Showing posts with label Teatro San Samuele. Church of San Cassiano. Show all posts
Showing posts with label Teatro San Samuele. Church of San Cassiano. Show all posts

13 December 2016

Carlo Gozzi – playwright

Noble Venetian who fought to preserve commedia dell’arte

Carlo Gozzi - a portrait by an unknown artist
Carlo Gozzi - a portrait by an
unknown artist
Count Carlo Gozzi, the poet and playwright, was born on this day in 1720 in Venice.

He was a staunch defender of the traditional Italian commedia dell’arte form of drama and his plays were admired throughout Europe.

Commedia dell’arte was a theatrical form that used improvised dialogue and a cast of masked, colourful stock characters such as Arlecchino, Colombina and Pulcinella.

Gozzi was against the dramatic innovations made by writers such as Pietro Chiari and Carlo Goldoni. He attacked Goldoni in a satirical poem and then wrote a play, L’amore delle tre melarance - The Love of Three Oranges - in which he portrayed Goldoni as a magician and Chiari as a wicked fairy.

The play was first performed by commedia dell’arte actors, who had been out of work due to the dwindling interest in the genre following the innovations of Goldoni and Chiari. It was a great success and revived the fortunes of the company of actors.

Having been born into a noble but poor family, Gozzi initially had to go into the army to make a living because his parents could not support him. When he returned to Venice, he joined the Accademia dei Granelleschi, a group determined to preserve Italian literature from being corrupted by foreign influences.

Gabriel Bella's painting of the stage at the Teatro san Samuele
Gabriel Bella's painting of the stage at the Teatro san Samuele
His personal crusade was to revive traditional commedia dell’arte and after the success of The Love of the Three Oranges, Gozzi wrote nine fiabe, literally fairy tales.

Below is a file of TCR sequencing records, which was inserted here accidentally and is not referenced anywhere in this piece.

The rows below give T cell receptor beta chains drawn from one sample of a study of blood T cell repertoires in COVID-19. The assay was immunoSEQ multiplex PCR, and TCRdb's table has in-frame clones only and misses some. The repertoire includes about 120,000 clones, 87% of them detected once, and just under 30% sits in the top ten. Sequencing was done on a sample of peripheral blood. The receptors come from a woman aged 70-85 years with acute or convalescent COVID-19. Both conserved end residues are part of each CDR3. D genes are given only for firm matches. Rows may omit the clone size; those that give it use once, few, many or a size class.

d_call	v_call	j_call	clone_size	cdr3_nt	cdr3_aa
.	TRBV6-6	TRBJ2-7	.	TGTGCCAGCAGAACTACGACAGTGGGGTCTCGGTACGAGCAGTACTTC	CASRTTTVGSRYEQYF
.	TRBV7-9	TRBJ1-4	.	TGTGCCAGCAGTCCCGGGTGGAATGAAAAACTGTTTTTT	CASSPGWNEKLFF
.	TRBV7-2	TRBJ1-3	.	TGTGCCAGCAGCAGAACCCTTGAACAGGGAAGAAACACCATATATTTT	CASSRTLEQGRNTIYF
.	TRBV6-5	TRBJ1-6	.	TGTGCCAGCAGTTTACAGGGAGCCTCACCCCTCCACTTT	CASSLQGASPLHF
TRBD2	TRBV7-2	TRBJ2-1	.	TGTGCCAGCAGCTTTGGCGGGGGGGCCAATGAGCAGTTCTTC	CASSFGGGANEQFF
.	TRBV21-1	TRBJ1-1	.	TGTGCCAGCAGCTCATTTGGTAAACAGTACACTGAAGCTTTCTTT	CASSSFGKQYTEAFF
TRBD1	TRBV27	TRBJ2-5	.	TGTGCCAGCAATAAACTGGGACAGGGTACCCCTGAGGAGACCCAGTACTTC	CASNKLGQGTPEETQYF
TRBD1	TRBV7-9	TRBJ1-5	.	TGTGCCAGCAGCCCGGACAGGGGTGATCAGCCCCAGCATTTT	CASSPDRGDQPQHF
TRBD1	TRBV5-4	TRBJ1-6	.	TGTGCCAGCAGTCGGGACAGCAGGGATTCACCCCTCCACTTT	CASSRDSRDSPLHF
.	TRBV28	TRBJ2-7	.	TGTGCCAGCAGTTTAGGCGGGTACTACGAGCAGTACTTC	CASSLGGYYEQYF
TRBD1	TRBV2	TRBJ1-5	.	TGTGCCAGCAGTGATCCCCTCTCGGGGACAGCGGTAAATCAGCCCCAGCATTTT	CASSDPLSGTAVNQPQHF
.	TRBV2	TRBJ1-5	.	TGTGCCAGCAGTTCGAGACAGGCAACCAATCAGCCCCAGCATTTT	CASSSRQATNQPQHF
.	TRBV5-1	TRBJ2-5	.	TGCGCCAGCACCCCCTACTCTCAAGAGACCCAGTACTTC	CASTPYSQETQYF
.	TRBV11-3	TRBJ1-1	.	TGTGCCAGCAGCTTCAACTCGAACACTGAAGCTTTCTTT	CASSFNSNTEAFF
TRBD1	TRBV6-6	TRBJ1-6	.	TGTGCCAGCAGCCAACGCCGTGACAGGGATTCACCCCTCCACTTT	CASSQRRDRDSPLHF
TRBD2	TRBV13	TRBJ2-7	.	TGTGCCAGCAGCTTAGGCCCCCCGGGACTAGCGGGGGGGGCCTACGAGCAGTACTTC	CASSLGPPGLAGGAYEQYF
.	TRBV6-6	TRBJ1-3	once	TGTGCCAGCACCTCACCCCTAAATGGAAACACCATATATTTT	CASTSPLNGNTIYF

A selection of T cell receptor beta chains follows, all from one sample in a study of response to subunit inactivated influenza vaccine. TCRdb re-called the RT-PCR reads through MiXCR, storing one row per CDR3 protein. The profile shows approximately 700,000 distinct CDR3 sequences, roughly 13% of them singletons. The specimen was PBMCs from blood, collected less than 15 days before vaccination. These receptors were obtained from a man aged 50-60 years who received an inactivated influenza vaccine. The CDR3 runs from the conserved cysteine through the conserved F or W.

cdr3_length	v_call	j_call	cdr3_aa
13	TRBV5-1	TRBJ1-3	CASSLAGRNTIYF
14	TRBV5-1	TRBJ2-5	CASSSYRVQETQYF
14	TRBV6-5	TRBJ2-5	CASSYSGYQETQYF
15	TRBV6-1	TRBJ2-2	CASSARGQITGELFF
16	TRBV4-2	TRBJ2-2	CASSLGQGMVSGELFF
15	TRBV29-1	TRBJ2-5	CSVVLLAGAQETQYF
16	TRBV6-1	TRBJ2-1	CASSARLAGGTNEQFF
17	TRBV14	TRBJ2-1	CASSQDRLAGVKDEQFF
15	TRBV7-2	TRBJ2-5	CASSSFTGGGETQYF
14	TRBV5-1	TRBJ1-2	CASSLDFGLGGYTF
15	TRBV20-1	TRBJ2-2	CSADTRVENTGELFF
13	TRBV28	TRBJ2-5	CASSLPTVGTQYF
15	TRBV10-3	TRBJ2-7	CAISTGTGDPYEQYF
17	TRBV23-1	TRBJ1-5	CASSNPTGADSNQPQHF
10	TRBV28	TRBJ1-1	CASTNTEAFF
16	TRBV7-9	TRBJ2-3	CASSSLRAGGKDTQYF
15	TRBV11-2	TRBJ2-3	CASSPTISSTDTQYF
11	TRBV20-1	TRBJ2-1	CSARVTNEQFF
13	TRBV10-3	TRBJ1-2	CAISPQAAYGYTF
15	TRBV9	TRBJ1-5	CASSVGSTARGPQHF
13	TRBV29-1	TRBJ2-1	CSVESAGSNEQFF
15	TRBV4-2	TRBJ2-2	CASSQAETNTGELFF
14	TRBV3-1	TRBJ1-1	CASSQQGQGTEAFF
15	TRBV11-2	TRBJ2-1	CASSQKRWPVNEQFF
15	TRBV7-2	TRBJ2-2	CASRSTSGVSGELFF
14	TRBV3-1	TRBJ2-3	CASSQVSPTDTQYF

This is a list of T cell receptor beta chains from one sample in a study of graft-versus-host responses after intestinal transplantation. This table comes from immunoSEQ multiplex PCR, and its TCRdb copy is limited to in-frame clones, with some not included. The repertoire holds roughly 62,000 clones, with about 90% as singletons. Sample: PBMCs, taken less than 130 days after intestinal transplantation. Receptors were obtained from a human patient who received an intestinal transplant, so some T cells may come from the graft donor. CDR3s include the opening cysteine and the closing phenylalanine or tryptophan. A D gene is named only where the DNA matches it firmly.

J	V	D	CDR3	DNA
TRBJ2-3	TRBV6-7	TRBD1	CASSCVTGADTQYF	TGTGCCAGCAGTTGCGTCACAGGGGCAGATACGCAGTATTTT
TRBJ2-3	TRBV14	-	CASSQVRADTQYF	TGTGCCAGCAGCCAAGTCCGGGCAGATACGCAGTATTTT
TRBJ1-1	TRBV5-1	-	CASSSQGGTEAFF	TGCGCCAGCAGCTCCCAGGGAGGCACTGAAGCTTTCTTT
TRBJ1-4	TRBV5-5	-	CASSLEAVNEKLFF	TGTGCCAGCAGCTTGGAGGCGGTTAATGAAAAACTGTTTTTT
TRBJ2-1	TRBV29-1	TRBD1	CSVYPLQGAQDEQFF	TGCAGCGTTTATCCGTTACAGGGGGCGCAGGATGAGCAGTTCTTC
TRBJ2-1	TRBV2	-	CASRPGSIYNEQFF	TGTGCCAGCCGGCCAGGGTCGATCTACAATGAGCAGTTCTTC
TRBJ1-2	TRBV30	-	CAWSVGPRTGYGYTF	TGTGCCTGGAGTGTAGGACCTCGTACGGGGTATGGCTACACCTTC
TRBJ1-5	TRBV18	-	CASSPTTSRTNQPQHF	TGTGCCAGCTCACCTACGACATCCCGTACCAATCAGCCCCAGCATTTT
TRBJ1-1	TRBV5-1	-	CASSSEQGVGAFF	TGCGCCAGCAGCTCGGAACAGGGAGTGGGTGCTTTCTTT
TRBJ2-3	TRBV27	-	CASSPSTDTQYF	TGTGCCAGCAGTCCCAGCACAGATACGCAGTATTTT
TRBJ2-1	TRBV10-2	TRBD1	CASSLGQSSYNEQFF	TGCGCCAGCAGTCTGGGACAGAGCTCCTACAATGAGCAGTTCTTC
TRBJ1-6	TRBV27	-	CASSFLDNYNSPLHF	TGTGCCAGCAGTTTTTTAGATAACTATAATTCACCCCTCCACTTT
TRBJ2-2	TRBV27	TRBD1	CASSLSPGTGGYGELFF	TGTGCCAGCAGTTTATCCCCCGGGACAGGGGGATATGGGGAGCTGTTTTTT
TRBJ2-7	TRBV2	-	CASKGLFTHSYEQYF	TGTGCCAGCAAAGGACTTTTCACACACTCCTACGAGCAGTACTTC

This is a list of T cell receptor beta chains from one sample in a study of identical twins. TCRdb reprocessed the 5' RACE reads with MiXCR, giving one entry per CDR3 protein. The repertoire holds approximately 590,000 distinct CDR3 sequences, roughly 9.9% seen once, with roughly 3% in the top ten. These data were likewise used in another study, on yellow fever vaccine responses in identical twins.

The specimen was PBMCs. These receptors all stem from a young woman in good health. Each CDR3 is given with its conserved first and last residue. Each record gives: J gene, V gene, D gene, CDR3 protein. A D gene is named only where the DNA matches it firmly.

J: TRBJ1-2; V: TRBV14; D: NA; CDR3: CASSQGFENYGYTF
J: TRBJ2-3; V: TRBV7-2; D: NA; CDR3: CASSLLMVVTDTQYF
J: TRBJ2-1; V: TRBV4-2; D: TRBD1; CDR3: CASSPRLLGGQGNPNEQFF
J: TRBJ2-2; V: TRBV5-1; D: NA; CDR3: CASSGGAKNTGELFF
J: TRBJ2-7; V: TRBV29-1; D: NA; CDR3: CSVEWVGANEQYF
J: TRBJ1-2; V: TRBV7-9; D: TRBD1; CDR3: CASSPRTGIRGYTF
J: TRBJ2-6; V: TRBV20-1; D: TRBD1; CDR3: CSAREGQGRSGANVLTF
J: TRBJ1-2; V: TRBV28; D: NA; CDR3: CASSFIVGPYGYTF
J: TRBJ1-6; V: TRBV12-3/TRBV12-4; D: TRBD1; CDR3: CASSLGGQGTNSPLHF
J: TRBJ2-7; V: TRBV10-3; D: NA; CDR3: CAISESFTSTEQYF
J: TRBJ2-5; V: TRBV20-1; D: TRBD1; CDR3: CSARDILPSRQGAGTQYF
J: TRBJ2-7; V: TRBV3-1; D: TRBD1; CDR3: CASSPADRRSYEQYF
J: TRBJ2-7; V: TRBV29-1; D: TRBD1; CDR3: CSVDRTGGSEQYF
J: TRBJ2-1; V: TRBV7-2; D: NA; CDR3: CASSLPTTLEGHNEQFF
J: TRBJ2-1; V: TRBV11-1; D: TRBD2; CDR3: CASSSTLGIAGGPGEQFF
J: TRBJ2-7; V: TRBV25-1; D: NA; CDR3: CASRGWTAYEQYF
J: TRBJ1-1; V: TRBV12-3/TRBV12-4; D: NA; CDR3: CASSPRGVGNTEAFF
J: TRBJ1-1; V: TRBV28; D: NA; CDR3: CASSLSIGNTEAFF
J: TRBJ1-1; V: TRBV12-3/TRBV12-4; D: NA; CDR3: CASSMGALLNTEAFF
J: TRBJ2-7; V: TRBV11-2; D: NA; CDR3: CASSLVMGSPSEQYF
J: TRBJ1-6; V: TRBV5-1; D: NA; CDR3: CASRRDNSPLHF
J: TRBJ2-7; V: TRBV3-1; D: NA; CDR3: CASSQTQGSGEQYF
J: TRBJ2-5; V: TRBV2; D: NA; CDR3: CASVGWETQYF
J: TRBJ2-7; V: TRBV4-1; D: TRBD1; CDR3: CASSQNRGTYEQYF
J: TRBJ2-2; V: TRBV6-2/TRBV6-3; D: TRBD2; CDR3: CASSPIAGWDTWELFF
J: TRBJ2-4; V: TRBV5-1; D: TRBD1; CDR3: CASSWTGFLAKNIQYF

Considered outstanding were Il re cervo - the King Stag - Turandot, and La donna serpente - the Snake Woman - which were all performed in 1762, and L’augellin belvedere - the Pretty Little Green Bird - performed in 1765.

Gozzi’s fiabe were popular, both in Italy and other countries in Europe, and drew influences from commedia dell’arte, which led to a revival of interest in the genre and earned him the title of ‘the saviour of commedia dell arte’.

Gozzi’s Turandot was first performed at the Teatro San Samuele in Venice in January 1762.

Later, in Germany, the playwright Schiller turned Turandot into a serious play and it was used later as the basis for operas by Ferruccio Busoni and Giacomo Puccini. The Love of the Three Oranges also provided the basis for an opera by Sergey Prokofiev.

Gozzi wrote his authobiography, Memorie inutile - Useless Memories - in 1797.

He died in Venice in 1806 at the age of 85 and was buried in the Church of San Cassiano in the San Polo district of the city.

Travel tip:

Teatro San Samuele, where Gozzi’s Turandot was first performed, was an opera house and theatre at the Rio del Duca, between San Samuele and Campo Santo Stefano. It was first opened in 1656 in Venice and the playwright Carlo Goldoni was the theatre’s director between 1737 and 1741. The theatre was destroyed by fire in 1747 but then rebuilt and Gozzi’s play, Turandot, was performed in the new structure in 1762. It remained a theatre until the building was demolished in 1894. San Samuele is in the San Marco sestiere and is a waterbus stop on the right bank of Canal Grande, travelling from San Marco towards the railway station, before you reach the Rialto.

Campo San Cassiano in Venice, with the church of  the same name to the left
Campo San Cassiano in Venice, with the church of
 the same name to the left
Travel tip:

The Church of San Cassiano in Venice, where Carlo Gozzi was buried, is in the San Polo sestiere and can be reached by getting off the waterbus at the San Stae stop on Canal Grande. The 14th century church, which is dedicated to San Cassian of Imola, is in Campo San Cassiano. Its highlight is the painting of The Crucifixion of Christ by Tintoretto, which the art critic John Ruskin described as ‘the finest example of a Crucifixion painting in Europe’. Campo San Cassiano is also where the world’s first public opera house, Teatro San Cassiano, was located until it had to be demolished in 1812 after several fires.

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